Adjusted Level 3 Lockdown: Here are the new rules

Published by Andile Sicetsha

On Monday, President Cyril Ramaphosa sent the country into cheers when he announced a number of adjusted Level 3 lockdown rules.

President Ramaphosa’s address: Here are the key takeouts

The president spent much of his speech expounding on the vaccine programme South Africa has embarked on with the arrival of one million AstraZeneca vaccine doses from the Serum Institute of India (SII).

In the latter parts of his address, Ramaphosa noted the improvements made in reducing daily Covid-19 infections. This, he said, was a sign of a turning point in the fight against the Covid-19 second wave.

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“At the peak of the second wave, we recorded over 2 300 hospital admissions in a day. This had called to 295 hospital admissions by the 29th of January. We are pleased that across the country, most people are adhering to the restrictions we have had to impose and are diligently observing the basic health measures needed to prevent infection,” he said.

Adjusted Level 3 lockdown: Here are the new rules

After consultations with the National Coronavirus Command Council (NCCC) and other government stakeholders, the president announced that there would be adjustments made to Alert Level 3 lockdown. Here are the new rules.

Movement of persons

Every person must be confined to their homes from 23:00 until 04:00 every day. Exceptions include:

  • granted permission by a Cabinet member or a permit (only essential workers have the right to hold such a permit);
  • attending to a security or medical emergency;
  • arriving on a flight or travelling to or from an airport which necessitates travelling during restricted hours of movement. In this case, you must be able to provide a boarding passor a copy of the airline ticket as proof.

Closing times for the following establishments, whether indoor or outdoor, have been adjusted to 22:00:

  • cinemas;
  • theatres;
  • casinos:
  • museums, galleries and archives;
  • public swimming pools;
  • beaches and public parks;
  • game parks, botanical gardens, aquariums and zoos;
  • gyms and fitness centres;
  • restaurants;
  • establishments offering wine -tastings and other brew- tastings;
  • venues hosting auctions; and
  • venues hosting professional sport.

Opening and closure of schools

Reopening of schools remains unchanged on 15 February 2021. However, it is the sole prerogative of the Minister of Basic Education to determine whether it is safe to do so.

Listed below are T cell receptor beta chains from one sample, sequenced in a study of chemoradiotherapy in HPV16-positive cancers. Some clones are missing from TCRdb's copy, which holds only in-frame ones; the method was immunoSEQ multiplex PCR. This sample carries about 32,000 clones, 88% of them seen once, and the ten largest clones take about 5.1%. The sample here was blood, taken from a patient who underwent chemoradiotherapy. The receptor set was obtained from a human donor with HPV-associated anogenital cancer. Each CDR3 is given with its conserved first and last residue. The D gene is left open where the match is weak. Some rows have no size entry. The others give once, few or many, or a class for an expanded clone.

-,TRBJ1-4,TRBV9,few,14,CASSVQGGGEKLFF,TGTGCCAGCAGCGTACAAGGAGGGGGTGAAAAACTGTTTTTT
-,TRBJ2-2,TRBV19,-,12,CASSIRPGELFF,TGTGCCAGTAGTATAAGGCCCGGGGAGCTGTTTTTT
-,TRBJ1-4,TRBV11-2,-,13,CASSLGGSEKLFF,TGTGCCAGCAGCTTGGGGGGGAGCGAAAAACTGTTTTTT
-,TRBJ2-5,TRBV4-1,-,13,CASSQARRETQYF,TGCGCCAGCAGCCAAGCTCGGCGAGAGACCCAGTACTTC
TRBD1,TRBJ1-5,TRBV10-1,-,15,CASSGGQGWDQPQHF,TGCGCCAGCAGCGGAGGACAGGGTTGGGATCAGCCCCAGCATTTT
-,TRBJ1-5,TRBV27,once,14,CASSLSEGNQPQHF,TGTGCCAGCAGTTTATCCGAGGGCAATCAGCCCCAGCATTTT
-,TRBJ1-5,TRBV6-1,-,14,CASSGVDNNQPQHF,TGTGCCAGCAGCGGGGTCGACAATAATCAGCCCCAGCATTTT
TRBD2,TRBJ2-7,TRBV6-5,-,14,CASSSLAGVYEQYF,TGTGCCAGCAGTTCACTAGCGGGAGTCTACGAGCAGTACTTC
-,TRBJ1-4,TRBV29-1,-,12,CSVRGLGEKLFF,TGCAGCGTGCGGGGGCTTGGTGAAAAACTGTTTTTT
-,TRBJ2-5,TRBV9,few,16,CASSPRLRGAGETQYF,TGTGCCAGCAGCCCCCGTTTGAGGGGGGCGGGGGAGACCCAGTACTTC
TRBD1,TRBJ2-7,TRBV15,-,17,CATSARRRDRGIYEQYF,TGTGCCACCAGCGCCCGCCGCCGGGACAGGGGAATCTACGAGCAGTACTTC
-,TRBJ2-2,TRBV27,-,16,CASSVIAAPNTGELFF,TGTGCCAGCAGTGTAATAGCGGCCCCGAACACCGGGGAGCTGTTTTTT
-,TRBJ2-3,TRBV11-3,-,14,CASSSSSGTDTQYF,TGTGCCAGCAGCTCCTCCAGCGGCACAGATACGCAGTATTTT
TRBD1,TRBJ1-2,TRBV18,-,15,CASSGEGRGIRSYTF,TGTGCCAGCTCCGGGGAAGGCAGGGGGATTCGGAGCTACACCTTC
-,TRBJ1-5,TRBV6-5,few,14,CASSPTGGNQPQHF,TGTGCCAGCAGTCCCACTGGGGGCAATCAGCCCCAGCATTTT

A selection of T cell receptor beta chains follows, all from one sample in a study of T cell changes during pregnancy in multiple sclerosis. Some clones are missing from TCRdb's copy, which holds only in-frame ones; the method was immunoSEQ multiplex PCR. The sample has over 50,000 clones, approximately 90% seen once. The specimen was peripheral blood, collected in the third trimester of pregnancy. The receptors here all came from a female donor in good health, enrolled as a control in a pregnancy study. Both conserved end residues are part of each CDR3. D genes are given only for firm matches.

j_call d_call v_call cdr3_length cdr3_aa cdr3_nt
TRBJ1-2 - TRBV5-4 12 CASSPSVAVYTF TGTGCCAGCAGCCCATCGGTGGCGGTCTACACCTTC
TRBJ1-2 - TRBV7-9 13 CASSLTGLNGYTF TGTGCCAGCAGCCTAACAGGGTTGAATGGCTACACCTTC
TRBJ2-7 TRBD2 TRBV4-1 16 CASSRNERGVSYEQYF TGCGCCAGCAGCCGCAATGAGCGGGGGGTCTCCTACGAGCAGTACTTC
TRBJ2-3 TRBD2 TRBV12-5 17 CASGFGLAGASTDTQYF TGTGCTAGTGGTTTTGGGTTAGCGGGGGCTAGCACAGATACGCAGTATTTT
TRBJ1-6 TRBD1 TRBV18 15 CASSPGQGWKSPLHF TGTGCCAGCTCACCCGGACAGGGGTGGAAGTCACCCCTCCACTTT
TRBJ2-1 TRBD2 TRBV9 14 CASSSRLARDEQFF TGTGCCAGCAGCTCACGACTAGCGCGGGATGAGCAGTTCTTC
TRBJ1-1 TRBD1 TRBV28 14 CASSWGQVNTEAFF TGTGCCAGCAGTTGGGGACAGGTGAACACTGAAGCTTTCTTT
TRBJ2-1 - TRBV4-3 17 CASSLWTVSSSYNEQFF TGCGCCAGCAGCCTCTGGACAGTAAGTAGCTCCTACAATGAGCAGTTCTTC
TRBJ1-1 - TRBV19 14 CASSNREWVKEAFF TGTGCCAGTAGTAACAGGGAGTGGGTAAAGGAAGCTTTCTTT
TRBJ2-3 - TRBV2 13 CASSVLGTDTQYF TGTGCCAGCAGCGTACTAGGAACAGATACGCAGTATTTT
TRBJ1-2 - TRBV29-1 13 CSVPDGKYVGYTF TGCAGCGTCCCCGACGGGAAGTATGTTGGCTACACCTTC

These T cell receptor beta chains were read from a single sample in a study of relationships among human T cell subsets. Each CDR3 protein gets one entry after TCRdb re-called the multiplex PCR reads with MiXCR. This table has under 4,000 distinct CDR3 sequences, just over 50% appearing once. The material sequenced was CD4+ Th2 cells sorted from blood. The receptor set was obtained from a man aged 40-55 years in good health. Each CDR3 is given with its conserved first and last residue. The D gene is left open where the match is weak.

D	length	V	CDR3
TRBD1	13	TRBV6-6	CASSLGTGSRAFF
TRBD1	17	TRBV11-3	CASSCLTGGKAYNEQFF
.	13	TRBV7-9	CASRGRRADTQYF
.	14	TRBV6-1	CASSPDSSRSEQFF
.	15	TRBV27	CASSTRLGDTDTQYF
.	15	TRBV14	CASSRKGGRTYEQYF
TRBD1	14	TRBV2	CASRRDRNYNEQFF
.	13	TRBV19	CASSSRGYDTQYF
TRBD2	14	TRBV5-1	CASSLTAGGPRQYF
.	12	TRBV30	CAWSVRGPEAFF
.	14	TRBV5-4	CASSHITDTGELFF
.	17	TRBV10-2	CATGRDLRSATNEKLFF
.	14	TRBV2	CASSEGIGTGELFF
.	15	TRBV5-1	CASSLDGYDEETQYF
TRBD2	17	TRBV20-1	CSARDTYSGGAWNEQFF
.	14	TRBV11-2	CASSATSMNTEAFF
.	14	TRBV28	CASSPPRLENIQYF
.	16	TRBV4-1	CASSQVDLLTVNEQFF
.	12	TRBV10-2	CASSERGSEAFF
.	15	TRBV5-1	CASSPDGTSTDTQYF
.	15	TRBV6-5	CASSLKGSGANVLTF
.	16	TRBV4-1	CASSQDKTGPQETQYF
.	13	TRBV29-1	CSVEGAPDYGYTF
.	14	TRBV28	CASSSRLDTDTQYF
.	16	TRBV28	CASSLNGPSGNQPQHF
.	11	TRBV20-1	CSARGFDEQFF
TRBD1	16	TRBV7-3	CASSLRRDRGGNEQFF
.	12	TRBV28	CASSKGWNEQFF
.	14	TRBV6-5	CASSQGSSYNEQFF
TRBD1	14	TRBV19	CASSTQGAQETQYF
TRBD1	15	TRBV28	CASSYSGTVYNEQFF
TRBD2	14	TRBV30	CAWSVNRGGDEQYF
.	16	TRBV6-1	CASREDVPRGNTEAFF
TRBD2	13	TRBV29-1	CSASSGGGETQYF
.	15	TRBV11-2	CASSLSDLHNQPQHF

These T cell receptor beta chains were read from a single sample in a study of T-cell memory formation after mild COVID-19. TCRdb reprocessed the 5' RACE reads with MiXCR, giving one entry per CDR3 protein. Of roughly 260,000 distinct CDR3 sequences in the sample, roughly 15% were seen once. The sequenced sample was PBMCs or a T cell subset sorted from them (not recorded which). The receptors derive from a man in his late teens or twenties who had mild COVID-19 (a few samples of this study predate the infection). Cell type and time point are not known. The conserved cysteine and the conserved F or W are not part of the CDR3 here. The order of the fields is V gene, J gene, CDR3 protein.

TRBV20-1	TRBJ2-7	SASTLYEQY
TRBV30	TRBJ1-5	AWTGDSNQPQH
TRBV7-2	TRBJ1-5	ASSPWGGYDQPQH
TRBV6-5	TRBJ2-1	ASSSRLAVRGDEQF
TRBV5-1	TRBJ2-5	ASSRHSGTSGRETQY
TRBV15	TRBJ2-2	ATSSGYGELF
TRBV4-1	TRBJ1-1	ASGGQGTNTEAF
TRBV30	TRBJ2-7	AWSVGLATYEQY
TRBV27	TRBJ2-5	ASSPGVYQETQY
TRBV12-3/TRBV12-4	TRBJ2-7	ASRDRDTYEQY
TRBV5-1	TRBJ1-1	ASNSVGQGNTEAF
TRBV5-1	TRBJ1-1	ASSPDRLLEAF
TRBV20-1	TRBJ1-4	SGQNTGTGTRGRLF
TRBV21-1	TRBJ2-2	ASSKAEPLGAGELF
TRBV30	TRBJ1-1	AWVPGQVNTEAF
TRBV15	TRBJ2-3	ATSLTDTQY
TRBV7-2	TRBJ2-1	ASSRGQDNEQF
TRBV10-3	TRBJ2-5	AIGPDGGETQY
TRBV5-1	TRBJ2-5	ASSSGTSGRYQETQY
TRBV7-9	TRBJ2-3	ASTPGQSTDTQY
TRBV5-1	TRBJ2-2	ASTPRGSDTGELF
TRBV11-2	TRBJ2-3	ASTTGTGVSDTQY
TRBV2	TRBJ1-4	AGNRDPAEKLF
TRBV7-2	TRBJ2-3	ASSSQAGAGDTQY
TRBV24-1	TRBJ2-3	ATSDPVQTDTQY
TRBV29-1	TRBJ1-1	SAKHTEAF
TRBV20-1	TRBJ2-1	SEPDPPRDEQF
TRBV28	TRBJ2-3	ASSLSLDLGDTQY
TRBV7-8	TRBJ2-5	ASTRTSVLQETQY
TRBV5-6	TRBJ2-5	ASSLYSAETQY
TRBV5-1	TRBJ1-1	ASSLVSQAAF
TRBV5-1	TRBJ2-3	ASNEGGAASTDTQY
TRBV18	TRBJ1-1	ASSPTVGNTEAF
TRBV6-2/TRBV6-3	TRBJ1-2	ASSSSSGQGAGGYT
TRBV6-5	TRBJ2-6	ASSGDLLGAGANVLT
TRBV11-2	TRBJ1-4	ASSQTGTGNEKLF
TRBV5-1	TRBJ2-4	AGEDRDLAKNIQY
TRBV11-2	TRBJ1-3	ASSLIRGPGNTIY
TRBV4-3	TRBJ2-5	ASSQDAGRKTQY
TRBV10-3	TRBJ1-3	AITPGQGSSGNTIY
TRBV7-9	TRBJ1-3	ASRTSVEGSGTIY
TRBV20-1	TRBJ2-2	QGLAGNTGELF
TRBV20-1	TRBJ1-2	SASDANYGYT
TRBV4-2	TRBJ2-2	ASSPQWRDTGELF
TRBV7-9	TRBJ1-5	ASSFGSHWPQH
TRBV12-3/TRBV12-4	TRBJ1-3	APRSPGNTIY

Gatherings

Faith-based gatherings may resume but at a limit of 50 persons for indoor venues and 100 persons or less for outdoor venues.

“If the venue is too small to hold the prescribed number of persons observing a distance of at least one and a half metres from each other, then not more than 50% of the capacity of the venue may be used.”

All social gatherings are prohibited.

Beaches and parks

All beaches, dams, lakes, rivers and recreational facilities at these places are open to the public. All public swimming pools are open subject to the following restrictions:

  • Not more than 50 people are allowed for indoor venues and 100 people for outdoor venues;
  • if the venue is too small then no more than 50% of the venue’s capacity is allowed.

Places and premises closed to the public

  • Nightclubs

Domestic and international travel

International travel is restricted to the following airports:

  • OR Tambo International Airport;
  • King Shaka International Airport; and
  • Cape Town International Airport.

All international travellers arriving at the airports listed in paragraph (a) must provide a valid certificate of a negative COVID -19 test.

“In the event of the traveller’s failure to submit a certificate as proof of a negative COVID -19 test, the traveller will be required to do an antigen test on arrival at his or her own cost and in the event of a traveller testing positive for COVID -19, he or she will be required to isolate him or herself at his or her own cost, for a period of 10 days.”

Sale, dispensing or transportation of liquor

The sale of liquor –
(a) by licensed premises for off-site consumption, is permitted from 10h00 to 18h00, from Mondays to Thursdays. excluding Fridays, Saturdays, Sundays and public holidays: and
(b) by licensed premises for on-site consumption is permitted, from 10h00 to 22h00.
(2) The provisions of sub-regulation (1)(a) do not apply to duty – free shops, registered wineries, wine farms. microbreweries and micro-distilleries.
(3) The consumption of liquor in public places. except in licensed on-site consumption premises, is prohibited.
(4) Registered wineries, wine farms. microbreweries and micro-distilleries may continue to operate in offering wine-tastings and other brew tastings and the selling of wine and other brews to the public for offsite consumption is permitted, subject to strict adherence to the curfew provided for in regulation 33(1) and regulation 33(3) and strict adherence to social distancing
measures and health protocols.
(5) The transportation of liquor is permitted.
(6) The sale and consumption of liquor in contravention of sub regulations (1) and (3) is an offence.

Failure to comply with any of the above-listed regulations may lead to a hefty fine or, even worse, no less than six months in prison.

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